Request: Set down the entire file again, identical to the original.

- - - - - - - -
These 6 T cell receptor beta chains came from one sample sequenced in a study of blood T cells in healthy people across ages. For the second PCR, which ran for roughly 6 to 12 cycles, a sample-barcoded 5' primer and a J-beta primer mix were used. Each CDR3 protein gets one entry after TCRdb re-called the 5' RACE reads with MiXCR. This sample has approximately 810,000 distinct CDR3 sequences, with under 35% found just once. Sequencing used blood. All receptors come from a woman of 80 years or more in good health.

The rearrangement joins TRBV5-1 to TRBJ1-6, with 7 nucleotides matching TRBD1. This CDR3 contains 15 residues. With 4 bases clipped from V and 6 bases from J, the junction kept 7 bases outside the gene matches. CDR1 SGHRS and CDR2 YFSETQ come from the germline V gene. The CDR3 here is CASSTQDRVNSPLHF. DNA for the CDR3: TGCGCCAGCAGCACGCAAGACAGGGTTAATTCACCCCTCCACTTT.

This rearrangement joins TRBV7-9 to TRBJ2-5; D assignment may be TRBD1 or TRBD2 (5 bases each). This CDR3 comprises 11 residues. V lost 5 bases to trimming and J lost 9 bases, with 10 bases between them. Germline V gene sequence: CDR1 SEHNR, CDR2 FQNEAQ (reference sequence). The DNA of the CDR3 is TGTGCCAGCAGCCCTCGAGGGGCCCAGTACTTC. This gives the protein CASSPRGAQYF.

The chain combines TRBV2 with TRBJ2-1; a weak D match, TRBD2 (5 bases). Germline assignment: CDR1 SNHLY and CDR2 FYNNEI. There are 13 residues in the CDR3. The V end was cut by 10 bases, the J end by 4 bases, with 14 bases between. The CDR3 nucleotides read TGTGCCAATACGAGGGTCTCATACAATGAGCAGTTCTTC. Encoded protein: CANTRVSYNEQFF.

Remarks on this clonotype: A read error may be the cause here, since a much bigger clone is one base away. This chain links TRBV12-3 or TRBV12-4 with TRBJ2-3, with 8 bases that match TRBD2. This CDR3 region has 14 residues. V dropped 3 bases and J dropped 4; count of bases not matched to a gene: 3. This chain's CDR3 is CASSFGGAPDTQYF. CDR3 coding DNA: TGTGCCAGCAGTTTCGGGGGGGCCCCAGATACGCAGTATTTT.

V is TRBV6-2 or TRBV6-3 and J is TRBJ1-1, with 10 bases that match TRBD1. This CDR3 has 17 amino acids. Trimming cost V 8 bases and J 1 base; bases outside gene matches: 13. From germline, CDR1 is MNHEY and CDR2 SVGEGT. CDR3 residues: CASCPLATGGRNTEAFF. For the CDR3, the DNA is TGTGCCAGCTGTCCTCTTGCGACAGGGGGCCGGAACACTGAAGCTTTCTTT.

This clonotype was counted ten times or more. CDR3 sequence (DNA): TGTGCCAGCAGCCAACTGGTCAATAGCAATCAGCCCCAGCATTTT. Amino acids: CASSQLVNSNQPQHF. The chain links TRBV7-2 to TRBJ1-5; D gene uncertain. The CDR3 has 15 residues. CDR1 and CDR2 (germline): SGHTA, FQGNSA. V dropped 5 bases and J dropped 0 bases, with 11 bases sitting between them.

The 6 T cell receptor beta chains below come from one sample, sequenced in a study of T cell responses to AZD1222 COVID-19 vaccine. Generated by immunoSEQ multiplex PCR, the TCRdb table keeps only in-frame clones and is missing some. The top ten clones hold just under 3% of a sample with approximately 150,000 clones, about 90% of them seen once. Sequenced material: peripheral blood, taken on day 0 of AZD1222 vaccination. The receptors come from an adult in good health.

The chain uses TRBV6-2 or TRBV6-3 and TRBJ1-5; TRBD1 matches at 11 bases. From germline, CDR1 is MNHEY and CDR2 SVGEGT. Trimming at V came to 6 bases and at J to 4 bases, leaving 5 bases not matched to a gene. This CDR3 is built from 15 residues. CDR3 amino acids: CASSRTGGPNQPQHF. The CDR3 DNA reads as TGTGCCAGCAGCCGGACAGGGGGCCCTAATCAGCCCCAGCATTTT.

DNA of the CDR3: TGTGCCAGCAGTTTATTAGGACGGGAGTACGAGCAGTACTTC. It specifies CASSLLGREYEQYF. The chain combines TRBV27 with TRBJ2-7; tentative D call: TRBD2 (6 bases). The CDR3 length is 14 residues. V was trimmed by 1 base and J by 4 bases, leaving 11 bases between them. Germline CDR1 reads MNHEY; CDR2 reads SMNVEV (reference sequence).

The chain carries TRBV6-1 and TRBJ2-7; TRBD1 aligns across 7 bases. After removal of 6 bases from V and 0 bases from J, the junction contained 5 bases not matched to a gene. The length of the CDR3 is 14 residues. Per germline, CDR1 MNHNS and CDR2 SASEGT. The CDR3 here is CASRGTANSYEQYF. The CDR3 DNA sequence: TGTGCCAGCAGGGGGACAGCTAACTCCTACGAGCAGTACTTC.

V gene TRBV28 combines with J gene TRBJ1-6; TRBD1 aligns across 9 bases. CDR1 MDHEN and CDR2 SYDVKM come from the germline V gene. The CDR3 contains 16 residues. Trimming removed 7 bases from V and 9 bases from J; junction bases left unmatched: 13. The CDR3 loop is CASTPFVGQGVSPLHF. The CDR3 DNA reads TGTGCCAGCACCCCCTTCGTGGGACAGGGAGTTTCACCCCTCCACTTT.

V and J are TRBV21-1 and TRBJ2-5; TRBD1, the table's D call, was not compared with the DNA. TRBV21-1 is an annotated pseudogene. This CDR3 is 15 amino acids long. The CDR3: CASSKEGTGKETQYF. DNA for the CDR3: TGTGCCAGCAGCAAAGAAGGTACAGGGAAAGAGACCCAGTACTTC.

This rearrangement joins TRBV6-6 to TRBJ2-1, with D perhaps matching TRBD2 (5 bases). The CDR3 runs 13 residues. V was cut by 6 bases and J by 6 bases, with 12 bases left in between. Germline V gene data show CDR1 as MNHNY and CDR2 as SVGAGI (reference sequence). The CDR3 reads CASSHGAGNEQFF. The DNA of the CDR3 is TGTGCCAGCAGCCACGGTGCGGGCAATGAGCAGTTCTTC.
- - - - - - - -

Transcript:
These 6 T cell receptor beta chains came from one sample sequenced in a study of blood T cells in healthy people across ages. For the second PCR, which ran for roughly 6 to 12 cycles, a sample-barcoded 5' primer and a J-beta primer mix were used. Each CDR3 protein gets one entry after TCRdb re-called the 5' RACE reads with MiXCR. This sample has approximately 810,000 distinct CDR3 sequences, with under 35% found just once. Sequencing used blood. All receptors come from a woman of 80 years or more in good health.

The rearrangement joins TRBV5-1 to TRBJ1-6, with 7 nucleotides matching TRBD1. This CDR3 contains 15 residues. With 4 bases clipped from V and 6 bases from J, the junction kept 7 bases outside the gene matches. CDR1 SGHRS and CDR2 YFSETQ come from the germline V gene. The CDR3 here is CASSTQDRVNSPLHF. DNA for the CDR3: TGCGCCAGCAGCACGCAAGACAGGGTTAATTCACCCCTCCACTTT.

This rearrangement joins TRBV7-9 to TRBJ2-5; D assignment may be TRBD1 or TRBD2 (5 bases each). This CDR3 comprises 11 residues. V lost 5 bases to trimming and J lost 9 bases, with 10 bases between them. Germline V gene sequence: CDR1 SEHNR, CDR2 FQNEAQ (reference sequence). The DNA of the CDR3 is TGTGCCAGCAGCCCTCGAGGGGCCCAGTACTTC. This gives the protein CASSPRGAQYF.

The chain combines TRBV2 with TRBJ2-1; a weak D match, TRBD2 (5 bases). Germline assignment: CDR1 SNHLY and CDR2 FYNNEI. There are 13 residues in the CDR3. The V end was cut by 10 bases, the J end by 4 bases, with 14 bases between. The CDR3 nucleotides read TGTGCCAATACGAGGGTCTCATACAATGAGCAGTTCTTC. Encoded protein: CANTRVSYNEQFF.

Remarks on this clonotype: A read error may be the cause here, since a much bigger clone is one base away. This chain links TRBV12-3 or TRBV12-4 with TRBJ2-3, with 8 bases that match TRBD2. This CDR3 region has 14 residues. V dropped 3 bases and J dropped 4; count of bases not matched to a gene: 3. This chain's CDR3 is CASSFGGAPDTQYF. CDR3 coding DNA: TGTGCCAGCAGTTTCGGGGGGGCCCCAGATACGCAGTATTTT.

V is TRBV6-2 or TRBV6-3 and J is TRBJ1-1, with 10 bases that match TRBD1. This CDR3 has 17 amino acids. Trimming cost V 8 bases and J 1 base; bases outside gene matches: 13. From germline, CDR1 is MNHEY and CDR2 SVGEGT. CDR3 residues: CASCPLATGGRNTEAFF. For the CDR3, the DNA is TGTGCCAGCTGTCCTCTTGCGACAGGGGGCCGGAACACTGAAGCTTTCTTT.

This clonotype was counted ten times or more. CDR3 sequence (DNA): TGTGCCAGCAGCCAACTGGTCAATAGCAATCAGCCCCAGCATTTT. Amino acids: CASSQLVNSNQPQHF. The chain links TRBV7-2 to TRBJ1-5; D gene uncertain. The CDR3 has 15 residues. CDR1 and CDR2 (germline): SGHTA, FQGNSA. V dropped 5 bases and J dropped 0 bases, with 11 bases sitting between them.

The 6 T cell receptor beta chains below come from one sample, sequenced in a study of T cell responses to AZD1222 COVID-19 vaccine. Generated by immunoSEQ multiplex PCR, the TCRdb table keeps only in-frame clones and is missing some. The top ten clones hold just under 3% of a sample with approximately 150,000 clones, about 90% of them seen once. Sequenced material: peripheral blood, taken on day 0 of AZD1222 vaccination. The receptors come from an adult in good health.

The chain uses TRBV6-2 or TRBV6-3 and TRBJ1-5; TRBD1 matches at 11 bases. From germline, CDR1 is MNHEY and CDR2 SVGEGT. Trimming at V came to 6 bases and at J to 4 bases, leaving 5 bases not matched to a gene. This CDR3 is built from 15 residues. CDR3 amino acids: CASSRTGGPNQPQHF. The CDR3 DNA reads as TGTGCCAGCAGCCGGACAGGGGGCCCTAATCAGCCCCAGCATTTT.

DNA of the CDR3: TGTGCCAGCAGTTTATTAGGACGGGAGTACGAGCAGTACTTC. It specifies CASSLLGREYEQYF. The chain combines TRBV27 with TRBJ2-7; tentative D call: TRBD2 (6 bases). The CDR3 length is 14 residues. V was trimmed by 1 base and J by 4 bases, leaving 11 bases between them. Germline CDR1 reads MNHEY; CDR2 reads SMNVEV (reference sequence).

The chain carries TRBV6-1 and TRBJ2-7; TRBD1 aligns across 7 bases. After removal of 6 bases from V and 0 bases from J, the junction contained 5 bases not matched to a gene. The length of the CDR3 is 14 residues. Per germline, CDR1 MNHNS and CDR2 SASEGT. The CDR3 here is CASRGTANSYEQYF. The CDR3 DNA sequence: TGTGCCAGCAGGGGGACAGCTAACTCCTACGAGCAGTACTTC.

V gene TRBV28 combines with J gene TRBJ1-6; TRBD1 aligns across 9 bases. CDR1 MDHEN and CDR2 SYDVKM come from the germline V gene. The CDR3 contains 16 residues. Trimming removed 7 bases from V and 9 bases from J; junction bases left unmatched: 13. The CDR3 loop is CASTPFVGQGVSPLHF. The CDR3 DNA reads TGTGCCAGCACCCCCTTCGTGGGACAGGGAGTTTCACCCCTCCACTTT.

V and J are TRBV21-1 and TRBJ2-5; TRBD1, the table's D call, was not compared with the DNA. TRBV21-1 is an annotated pseudogene. This CDR3 is 15 amino acids long. The CDR3: CASSKEGTGKETQYF. DNA for the CDR3: TGTGCCAGCAGCAAAGAAGGTACAGGGAAAGAGACCCAGTACTTC.

This rearrangement joins TRBV6-6 to TRBJ2-1, with D perhaps matching TRBD2 (5 bases). The CDR3 runs 13 residues. V was cut by 6 bases and J by 6 bases, with 12 bases left in between. Germline V gene data show CDR1 as MNHNY and CDR2 as SVGAGI (reference sequence). The CDR3 reads CASSHGAGNEQFF. The DNA of the CDR3 is TGTGCCAGCAGCCACGGTGCGGGCAATGAGCAGTTCTTC.